Friday, 27 February 2015

Being Something I'm Not

Life was so cloudy, as if the sun had drawn all the colour out and faded it into a mist of hippie nostalgia; like watching a slideshow of photo slides from the 60's. A parent holding each hand of a baby that's on the cusp of becoming a toddler, as it takes a tentative step toward the camera. Bicycles built for best buds who beam smiles from their shiny metal Schwinns, lazing against their elongated seats and their curved back handlebars. A man in a moustache holding a wooden oar and posing in front of an impossibly out of fashion, dated looking canoe.

It was naturally abnormal and abnormal in its naturalness. A reality that existed and yet never could have existed; never would, nor ever would again.

Being Lovelorn

She slipped through my fingers, and whilst her memory lingers in my mind, I'll never be fine, and the sun will never shine again. The end.

Sunday, 22 February 2015

I saw you soar

I was sitting on a vinyl chair kicking the linoleum. They'd given me some time to sit with your body. To say my last goodbyes in this room neither of us had ever been, in a place that meant nothing. I couldn't bear to look at you laid out on that uncomfortable plastic stretcher, so instead I looked at my feet and waited for it to be over. You weren't here anyway. You were gone. They thought I'd need time with your shell, as if the hermit crab or the snail is the shell, as if you were nothing more than just another body.

When the helicopter landed, I saw your soul escaping. Whilst the paramedics pounded you, the windsock was flailing.

Saturday, 21 February 2015

Quondam of Solace

There's only so much time. A finite window of opportunity. Just a few years pass and you've missed the boat forever. Here, no one dares to tend the barren hen-pecked ground. Sun-scorched, and drenched in dust so desperately. Under the surface, the once lush crops have all drooped and withered on the yellowing vine. Here, you could go to bed with a grape and wake up with a sultana.

She smiles at you on her way down the bell curve. But how much love is there left to give? I look away from her, turning my eyes to my watch. There's just not enough time left for us.

Give It a Little Pizzass

"Just push it through the mail slot!" I called. I could tell he was hesitating. "I know the box won't fit, just push them through one slice at a time."

A few horrendously long seconds passed before I heard the noise of a cardboard pizza box opening. The metal flap lifted on my door. Gingerly a slice teetered over the threshold. I was wheezing in starving desperation. Breathing heavily, my man boobs straining against my XXXL shirt. I grabbed at it before it hit the floor, throwing it inside my mouth, swallowing mostly, biting but never chewing.

It wasn't long before he'd pushed them all through the hatch into my hatch. I put the money through: a 20 note for an $18.95 delivery. I told him, between gasps, to keep the change. He'd fed me like a baby suckling at a teat. He'd never know what he meant to me.

Being Nothing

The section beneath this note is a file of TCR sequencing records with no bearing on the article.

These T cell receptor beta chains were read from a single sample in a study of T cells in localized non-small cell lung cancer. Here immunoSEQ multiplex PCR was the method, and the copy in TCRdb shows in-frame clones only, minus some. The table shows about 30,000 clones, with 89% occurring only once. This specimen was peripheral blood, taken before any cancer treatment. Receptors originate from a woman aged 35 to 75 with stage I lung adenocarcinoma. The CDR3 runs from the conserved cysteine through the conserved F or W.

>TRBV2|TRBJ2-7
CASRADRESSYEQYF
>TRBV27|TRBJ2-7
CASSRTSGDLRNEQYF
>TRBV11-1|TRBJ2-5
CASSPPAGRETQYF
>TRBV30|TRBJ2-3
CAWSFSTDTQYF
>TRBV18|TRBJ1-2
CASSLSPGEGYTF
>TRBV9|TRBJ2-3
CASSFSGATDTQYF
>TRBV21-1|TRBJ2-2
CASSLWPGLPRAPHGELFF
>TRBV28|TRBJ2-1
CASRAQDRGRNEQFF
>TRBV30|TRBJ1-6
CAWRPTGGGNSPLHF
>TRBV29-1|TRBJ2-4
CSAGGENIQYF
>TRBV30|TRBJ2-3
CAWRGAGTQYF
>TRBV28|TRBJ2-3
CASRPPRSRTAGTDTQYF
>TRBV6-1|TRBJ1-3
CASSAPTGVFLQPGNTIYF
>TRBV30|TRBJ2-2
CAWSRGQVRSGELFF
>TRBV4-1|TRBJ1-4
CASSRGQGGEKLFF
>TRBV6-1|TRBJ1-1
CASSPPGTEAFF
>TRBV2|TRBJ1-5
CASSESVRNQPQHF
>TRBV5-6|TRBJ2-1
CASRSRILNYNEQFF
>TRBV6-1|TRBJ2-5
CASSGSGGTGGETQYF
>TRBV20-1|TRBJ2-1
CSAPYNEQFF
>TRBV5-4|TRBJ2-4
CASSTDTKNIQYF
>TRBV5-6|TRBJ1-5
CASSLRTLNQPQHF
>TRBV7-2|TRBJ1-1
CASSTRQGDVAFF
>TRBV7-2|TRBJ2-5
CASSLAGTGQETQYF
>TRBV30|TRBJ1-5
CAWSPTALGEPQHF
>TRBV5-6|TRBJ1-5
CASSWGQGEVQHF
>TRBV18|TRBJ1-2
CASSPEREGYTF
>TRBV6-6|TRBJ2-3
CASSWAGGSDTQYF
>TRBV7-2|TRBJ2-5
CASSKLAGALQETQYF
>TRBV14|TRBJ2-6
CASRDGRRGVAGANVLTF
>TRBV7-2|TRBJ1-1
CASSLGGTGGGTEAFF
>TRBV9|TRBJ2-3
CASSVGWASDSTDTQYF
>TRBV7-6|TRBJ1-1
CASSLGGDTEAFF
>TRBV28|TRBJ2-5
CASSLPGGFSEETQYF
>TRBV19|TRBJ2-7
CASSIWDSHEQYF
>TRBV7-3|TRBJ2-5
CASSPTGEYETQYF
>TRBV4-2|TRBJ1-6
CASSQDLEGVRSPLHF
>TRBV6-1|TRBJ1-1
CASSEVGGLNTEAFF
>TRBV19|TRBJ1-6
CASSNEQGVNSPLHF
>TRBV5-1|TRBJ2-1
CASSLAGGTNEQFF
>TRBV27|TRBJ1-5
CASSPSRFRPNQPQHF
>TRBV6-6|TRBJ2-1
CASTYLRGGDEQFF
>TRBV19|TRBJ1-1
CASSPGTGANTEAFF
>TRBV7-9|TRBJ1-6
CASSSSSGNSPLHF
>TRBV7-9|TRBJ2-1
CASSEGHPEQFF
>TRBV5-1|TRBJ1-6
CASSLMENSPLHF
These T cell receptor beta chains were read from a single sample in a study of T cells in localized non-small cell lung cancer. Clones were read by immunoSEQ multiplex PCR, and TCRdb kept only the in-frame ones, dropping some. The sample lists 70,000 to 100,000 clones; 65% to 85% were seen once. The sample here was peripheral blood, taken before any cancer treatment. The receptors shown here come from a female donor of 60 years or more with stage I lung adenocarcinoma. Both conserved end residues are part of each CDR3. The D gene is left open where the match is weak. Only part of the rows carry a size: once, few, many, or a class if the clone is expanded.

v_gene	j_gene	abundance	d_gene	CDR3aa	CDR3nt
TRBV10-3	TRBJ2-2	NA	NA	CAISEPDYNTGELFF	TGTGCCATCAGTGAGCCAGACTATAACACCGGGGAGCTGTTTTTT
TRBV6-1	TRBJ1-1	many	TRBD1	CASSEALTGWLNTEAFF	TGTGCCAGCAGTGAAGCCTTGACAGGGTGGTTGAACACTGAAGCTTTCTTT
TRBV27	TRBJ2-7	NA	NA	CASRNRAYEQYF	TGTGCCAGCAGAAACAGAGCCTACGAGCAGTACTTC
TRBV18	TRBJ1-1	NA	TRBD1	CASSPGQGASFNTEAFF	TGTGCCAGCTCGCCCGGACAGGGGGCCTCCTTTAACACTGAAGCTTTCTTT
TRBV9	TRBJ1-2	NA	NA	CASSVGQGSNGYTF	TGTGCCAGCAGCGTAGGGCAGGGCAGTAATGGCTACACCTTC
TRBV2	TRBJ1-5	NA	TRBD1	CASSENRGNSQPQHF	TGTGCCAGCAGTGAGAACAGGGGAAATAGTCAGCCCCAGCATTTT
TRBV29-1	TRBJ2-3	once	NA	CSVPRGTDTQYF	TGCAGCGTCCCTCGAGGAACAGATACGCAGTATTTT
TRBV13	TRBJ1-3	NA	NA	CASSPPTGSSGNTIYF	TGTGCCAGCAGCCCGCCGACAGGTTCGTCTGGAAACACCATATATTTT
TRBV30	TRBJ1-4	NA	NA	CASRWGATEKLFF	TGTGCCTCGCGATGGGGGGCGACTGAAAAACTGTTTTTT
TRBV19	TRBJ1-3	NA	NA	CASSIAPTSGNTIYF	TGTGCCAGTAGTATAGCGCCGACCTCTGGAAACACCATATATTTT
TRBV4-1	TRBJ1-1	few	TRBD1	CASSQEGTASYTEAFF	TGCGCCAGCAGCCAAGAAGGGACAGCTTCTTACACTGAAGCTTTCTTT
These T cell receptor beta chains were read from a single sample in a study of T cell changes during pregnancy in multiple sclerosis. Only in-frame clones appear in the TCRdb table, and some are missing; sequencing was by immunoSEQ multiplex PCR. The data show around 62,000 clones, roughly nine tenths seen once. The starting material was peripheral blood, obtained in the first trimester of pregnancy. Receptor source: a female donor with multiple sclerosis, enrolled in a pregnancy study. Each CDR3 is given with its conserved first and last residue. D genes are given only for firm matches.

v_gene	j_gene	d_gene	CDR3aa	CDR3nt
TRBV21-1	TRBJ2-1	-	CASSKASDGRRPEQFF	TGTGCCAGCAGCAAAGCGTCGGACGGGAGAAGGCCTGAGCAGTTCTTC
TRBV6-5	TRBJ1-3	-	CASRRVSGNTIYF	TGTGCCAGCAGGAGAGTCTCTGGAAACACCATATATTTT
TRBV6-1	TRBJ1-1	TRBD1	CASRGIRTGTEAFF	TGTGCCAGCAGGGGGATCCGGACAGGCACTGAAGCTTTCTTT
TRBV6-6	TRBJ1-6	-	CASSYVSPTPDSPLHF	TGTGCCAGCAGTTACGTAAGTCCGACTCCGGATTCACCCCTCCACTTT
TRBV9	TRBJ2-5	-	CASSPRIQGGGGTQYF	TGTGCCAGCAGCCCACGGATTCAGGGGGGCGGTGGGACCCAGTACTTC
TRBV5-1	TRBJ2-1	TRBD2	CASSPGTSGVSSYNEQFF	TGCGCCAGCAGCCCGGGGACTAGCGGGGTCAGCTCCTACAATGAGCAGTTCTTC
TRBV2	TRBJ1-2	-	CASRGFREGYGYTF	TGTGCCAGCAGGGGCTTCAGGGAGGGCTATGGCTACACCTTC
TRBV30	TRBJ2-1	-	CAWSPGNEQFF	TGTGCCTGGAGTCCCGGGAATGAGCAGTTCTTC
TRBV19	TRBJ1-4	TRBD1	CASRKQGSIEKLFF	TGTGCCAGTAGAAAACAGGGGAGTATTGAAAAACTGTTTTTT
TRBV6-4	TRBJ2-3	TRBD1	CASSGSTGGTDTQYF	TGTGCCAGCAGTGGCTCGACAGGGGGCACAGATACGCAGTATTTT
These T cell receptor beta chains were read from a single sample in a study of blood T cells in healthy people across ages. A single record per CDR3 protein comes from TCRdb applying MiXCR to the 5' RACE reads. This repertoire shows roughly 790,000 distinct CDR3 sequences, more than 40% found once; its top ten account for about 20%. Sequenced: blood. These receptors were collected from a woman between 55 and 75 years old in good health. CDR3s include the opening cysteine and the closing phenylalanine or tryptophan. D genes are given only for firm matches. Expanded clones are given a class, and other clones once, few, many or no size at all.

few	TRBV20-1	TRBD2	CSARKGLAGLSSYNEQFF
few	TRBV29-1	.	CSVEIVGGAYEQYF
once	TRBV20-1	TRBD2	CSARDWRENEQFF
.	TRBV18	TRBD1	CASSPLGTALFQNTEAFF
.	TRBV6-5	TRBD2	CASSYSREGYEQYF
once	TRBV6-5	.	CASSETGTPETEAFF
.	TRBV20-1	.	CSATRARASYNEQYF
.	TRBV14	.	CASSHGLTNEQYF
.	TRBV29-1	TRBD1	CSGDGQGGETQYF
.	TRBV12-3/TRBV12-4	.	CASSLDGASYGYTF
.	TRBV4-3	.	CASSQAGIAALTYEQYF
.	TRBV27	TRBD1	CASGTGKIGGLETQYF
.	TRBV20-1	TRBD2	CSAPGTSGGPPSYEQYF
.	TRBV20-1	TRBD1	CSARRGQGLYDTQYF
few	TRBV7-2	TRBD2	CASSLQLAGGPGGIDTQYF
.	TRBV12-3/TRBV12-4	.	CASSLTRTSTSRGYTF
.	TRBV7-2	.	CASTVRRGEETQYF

Nothing was here to stay. Nothing would never go away. I dialed her number the old fashioned way - on the walkie talkies we'd shared back in the day:

"Come in, come in, it's me, over," I would say. And she'd respond in her own funny way, like "roger, Roger, hello 'it's me', hey!"

But no voice came back to me today. She was dead, and I had left her behind in yesterday.

Wednesday, 18 February 2015


We're all hurtling headlong into the grave. An unrestrained Gadarene rush, with very little flailing. And then, it's only at the end, when we look back, wondering briefly what became of us and all that we missed on our festinating charge down the hill.

Dogs don't care. They don't think twice why they're here, what they missed, or what could've been. They don't wonder why they're giving birth in a world that's dying, whilst starving, surrounded by other starving members of their species. They just are, they just do. And then, here we are, achieving the same results but worrying ourselves sick about it.

If I could play violin,
I'd put that thing to my chin,
Play the most mournful song and sing,
Until everyone was dead.
Until it all was dust instead.

Sunday, 15 February 2015

Taking Your Crown to Town

He looks at me through sullen half sunk eyelids. Blaming me for every single thing that I currently feel guilty for. It's possible he's asleep. It's possible his eyes have leaked from his unconscious skull, detached themselves and begun operating under their own volition. How many blinks before it all goes black? How many seconds will you suffer, or will you not suffer at all? I find it quite unappealing - all this savagery. The untold agonies. The atrocities, which we sweep under the rug so children don't didder and wet their beds.

I think I'll use you as a cup, a ball, or a mask, the options are vast.

Friday, 13 February 2015

Licking His Lips, He Begged For More Chips

Even when I'm breathing, I have a desperate need for breath. But when I watch her I forget. She grips my heart to death, and pesters my regrets.

Even when its beating, there's nothing in my heart. But when I see her it restarts, I fill with feelings and remark, that even I can feel a spark.

All that's in her is a poison, and she sucks it in her bones, her leather skin and sexy flesh is filled with terminal groans. She stays out in the sun too long, sucks cigarettes and wears sarongs, but I want her for my own, so that we can be alone, and she can bounce upon my bone.

Thursday, 12 February 2015

The Greatest Autobiography of Jemz and Dom and Goodbye.

We'd been at it again for nearly a year. Taking parts of our lives and rearranging them here. This time was different though, not nearly as clear, we lacked Eastbourne Pier; our lives were like a halved sphere - descending from top gear, toward our nadir, with no safe harbour into which we may steer.

In the old days our 'friends' would all jeer, when our words first premièred, but now they won't even sneer, because they won't lend an ear, as our hair disappears and our deaths linger so tantalizingly near.

Wednesday, 11 February 2015

She looked like something I wanted